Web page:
Saturday, April 16, 2005


Read an interesting article in Reader's Digest about the expensive gadgets and toys parents and grandparents buy their children. It was saying something like "even if one is affluent, still not a good thing." It was indicating that children truly expect to get everything they ask for and that most parents (even if they can't afford it) will still buy. It went on to say that this kind of thinking has even spilled over to older adult children in that they still go to their parents for handouts - that they can't learn to live within their means.

This is not new news but some times I think that maybe, just maybe, what most Americans kids need is to learn sacrifice, team work, being on their on. How about the military?

I see kids, sloppily dressed appearing to be aimless--those kids need to be in the Army. What a chance for youngsters if we could only get them interested. Simply we can't. They don't have too and consequently, they won't (join up).

Think about this: inner city kids in Baltimore as depicted on the HBO program, The Wire. It is a segment of society lost to America in a sense. Kids with no hope, no chance, no future. Many will be dead before they reach adulthood. They live in the "projects" where drugs are a way of life. How to reach those kids! We can't under present circumstances; if we had a draft, an AllServe, they might have a chance. Do you think they will sign up of their own volition? Forget it!

I saw this Marine sign on the window of a recruiting station that said, "We'd promise you (if you joined up): sleep deprivation, mental torture and muscles so sore you'll puke. But we don't like to sugar coat things."

How many American kids would benefit from joining up? MOST!

Tuesday, April 12, 2005



Breaking promises is a way of life for the soldier. Over the years, they have endured, RIFs (reductions in force), downsizing (fired), and SERBs, (selective early retirement boards). Most young soldiers don't think in these terms but any of us old soldiers know that promises made at one point are hollow at another one. It is the nature of the beast. Even as we speak, benefits are being eroded for retirees and some VA hospitals are struggling to provide basic services for returning wounded from Iraq. And, these are just two issues among many. Frances Quarles in the 1500s penned this very appropriate poem which applies so aptly to today's soldier,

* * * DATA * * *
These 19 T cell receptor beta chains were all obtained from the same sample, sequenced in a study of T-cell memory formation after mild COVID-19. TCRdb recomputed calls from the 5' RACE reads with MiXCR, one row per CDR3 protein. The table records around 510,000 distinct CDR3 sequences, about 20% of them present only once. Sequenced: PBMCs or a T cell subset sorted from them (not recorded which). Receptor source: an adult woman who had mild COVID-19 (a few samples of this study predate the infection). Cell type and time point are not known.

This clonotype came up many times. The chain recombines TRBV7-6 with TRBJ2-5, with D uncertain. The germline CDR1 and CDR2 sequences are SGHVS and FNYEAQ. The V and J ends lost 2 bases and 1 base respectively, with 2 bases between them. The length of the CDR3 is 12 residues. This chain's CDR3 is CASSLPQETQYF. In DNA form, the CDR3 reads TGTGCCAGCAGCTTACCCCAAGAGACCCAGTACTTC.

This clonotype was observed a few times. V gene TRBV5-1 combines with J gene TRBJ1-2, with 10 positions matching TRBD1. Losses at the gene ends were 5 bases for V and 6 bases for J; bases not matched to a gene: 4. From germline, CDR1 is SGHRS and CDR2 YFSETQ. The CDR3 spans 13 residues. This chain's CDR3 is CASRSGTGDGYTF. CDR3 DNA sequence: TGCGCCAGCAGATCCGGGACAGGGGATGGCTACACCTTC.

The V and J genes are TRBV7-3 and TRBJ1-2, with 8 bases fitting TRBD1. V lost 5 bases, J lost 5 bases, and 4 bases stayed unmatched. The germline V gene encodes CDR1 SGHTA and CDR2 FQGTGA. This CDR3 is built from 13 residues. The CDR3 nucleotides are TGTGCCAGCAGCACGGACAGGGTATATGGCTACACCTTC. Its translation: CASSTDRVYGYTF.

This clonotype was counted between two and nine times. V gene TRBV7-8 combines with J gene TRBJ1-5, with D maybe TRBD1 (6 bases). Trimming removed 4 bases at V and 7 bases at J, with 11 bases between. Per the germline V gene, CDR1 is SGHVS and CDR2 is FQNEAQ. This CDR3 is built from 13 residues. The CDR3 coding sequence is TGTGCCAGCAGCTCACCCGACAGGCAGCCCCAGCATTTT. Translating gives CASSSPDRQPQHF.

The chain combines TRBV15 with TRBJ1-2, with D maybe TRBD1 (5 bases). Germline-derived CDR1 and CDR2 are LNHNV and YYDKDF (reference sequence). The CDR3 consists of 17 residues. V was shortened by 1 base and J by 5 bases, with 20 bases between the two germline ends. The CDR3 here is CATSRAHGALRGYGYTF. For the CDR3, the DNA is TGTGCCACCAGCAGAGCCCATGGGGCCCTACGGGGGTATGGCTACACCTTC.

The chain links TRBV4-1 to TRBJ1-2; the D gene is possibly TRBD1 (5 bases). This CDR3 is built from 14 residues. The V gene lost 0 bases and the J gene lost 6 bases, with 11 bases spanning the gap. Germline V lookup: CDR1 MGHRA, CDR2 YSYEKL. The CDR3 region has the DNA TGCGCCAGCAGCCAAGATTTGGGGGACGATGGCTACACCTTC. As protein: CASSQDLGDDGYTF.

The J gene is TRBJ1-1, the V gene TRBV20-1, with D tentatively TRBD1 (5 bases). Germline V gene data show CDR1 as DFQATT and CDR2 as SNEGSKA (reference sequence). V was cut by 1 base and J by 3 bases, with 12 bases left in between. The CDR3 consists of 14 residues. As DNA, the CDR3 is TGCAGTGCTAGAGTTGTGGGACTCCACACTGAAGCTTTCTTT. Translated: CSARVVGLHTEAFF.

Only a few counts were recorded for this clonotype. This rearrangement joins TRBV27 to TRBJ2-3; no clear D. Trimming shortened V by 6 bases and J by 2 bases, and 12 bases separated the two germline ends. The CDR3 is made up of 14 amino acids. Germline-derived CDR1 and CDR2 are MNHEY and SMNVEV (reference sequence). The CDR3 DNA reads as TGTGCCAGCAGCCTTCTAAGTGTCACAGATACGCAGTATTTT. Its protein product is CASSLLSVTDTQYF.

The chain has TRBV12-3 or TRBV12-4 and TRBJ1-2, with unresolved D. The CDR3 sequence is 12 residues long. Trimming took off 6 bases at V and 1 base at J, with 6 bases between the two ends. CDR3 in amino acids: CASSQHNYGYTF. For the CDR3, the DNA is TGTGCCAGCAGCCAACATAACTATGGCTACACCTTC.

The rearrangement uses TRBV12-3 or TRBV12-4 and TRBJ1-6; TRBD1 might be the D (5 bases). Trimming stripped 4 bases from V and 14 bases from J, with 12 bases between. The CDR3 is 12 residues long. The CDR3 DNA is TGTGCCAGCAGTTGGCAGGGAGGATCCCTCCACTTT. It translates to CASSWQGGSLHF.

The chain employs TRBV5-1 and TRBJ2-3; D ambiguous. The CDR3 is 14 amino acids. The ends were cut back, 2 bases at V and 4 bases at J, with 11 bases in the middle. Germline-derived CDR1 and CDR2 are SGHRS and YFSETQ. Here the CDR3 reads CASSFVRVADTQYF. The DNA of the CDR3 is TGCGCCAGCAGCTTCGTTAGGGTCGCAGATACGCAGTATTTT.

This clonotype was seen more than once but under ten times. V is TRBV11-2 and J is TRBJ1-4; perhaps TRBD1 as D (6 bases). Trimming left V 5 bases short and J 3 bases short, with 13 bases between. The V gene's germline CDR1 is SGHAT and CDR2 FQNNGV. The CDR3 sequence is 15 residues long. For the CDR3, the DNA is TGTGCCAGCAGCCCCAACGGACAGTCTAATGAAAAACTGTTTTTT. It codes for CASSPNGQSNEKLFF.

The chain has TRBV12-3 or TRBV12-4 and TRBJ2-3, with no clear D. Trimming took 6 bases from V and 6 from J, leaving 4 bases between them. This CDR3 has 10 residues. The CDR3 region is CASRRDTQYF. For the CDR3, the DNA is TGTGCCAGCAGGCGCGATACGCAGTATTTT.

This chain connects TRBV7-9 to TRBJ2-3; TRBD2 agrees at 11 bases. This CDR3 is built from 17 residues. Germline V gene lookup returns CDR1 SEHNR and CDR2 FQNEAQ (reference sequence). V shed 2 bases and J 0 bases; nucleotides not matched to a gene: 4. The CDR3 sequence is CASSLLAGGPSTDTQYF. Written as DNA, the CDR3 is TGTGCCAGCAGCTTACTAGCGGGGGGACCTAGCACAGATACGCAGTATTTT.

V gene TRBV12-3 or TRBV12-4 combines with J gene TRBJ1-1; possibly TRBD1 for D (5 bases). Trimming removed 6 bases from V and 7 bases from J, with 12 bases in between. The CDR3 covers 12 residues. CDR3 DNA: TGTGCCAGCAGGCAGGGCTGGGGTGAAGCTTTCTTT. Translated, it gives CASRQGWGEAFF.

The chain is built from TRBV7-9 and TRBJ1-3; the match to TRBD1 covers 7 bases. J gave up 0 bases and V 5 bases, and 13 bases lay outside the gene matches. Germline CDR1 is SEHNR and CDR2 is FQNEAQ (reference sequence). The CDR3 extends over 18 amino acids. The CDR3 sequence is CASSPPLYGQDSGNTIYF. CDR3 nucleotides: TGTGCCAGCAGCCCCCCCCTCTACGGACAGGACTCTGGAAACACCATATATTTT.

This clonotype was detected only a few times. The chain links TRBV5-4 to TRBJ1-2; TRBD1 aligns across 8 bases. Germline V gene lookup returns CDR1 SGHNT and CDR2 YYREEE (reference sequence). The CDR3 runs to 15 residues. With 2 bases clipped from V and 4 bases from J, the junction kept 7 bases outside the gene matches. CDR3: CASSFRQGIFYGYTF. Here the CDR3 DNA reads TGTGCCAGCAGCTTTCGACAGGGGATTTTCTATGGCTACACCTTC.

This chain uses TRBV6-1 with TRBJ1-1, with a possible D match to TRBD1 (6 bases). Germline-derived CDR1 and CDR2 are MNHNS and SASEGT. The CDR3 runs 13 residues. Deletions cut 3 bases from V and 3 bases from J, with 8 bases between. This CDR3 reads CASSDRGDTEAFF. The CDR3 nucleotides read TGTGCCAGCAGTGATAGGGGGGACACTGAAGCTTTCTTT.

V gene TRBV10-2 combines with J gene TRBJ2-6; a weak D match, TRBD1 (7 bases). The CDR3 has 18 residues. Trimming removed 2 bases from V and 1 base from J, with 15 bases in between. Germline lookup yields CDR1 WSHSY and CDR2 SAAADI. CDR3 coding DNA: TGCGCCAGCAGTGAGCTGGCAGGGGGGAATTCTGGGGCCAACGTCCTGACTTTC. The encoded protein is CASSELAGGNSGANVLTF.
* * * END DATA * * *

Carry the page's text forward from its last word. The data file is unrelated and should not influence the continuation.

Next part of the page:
"Our God and soldier we alike adore.
When at the break of ruin, not before.
After deliverance both alike requieted.
Our God forgotten, and our soldier's slighted."

CAN WE AFFORD THE VOLUNTEER ARMY? moneywise or emotionally?

Based on the costs in Alfganistan and Iraq, we may quickly be closing in on what I call the Iraqnam quagmire. Congress wants to add more troops, by some estimates, at least 40,000. We can't recruit for the 500, 000 authorized even. How are we going to get these? And, how can we afford them. John Kerry says for instance, that to add 40 thousand to the regular military would cost 4.5 billion to attract and retain troops. And, where are we going to get these troops short of a draft? What would be the incentive to join up?

Friday, April 08, 2005


No soldier starts a war-they only give their lives to it. Wars are started
by you and me, by bankers and politicians, excitable women, newspaper editors, clergymen who are ex-pacifists, and congressmen with vertebra of putty. The youngsters yelling in the streets, poor kids, are the ones who pay the price
. Father Francis Duffy

Our military is stretched unbelievably thin. We have 310, 000 military serving in 120 countries. For example, in an NPR (National Public Radio) program recently, I heard a young Marine interviewed who served in the African country of Darfor. I didn't even know we had troops there. And, in Iraq, with 40% of the Guard and Reserves making up the force, we are in deep kimchee (kimchee, a type of vegetable in Korea which literally is fermented and to be in deep kimchee, means that you are where it is buried in the process and literally walking on it deep in the ground while it is marinating; a little like the crushing of the grapes in wine country. Deep kinchee is not a good experience). How can we sustain this number of troops, many are already serving repetitive tours.

Where would we be if we truly had to fight another conflict?--philosophy is out the door. The draft would be our only possibility. Now is the time to plan and act! Obviously, there is scant support for the draft in Congress or with those in power.

I'm convinced that the part of the public that cares would accept a draft if it were part of a bigger plan. A National service plan in which young people could still volunteer for the military but have options of other types of service.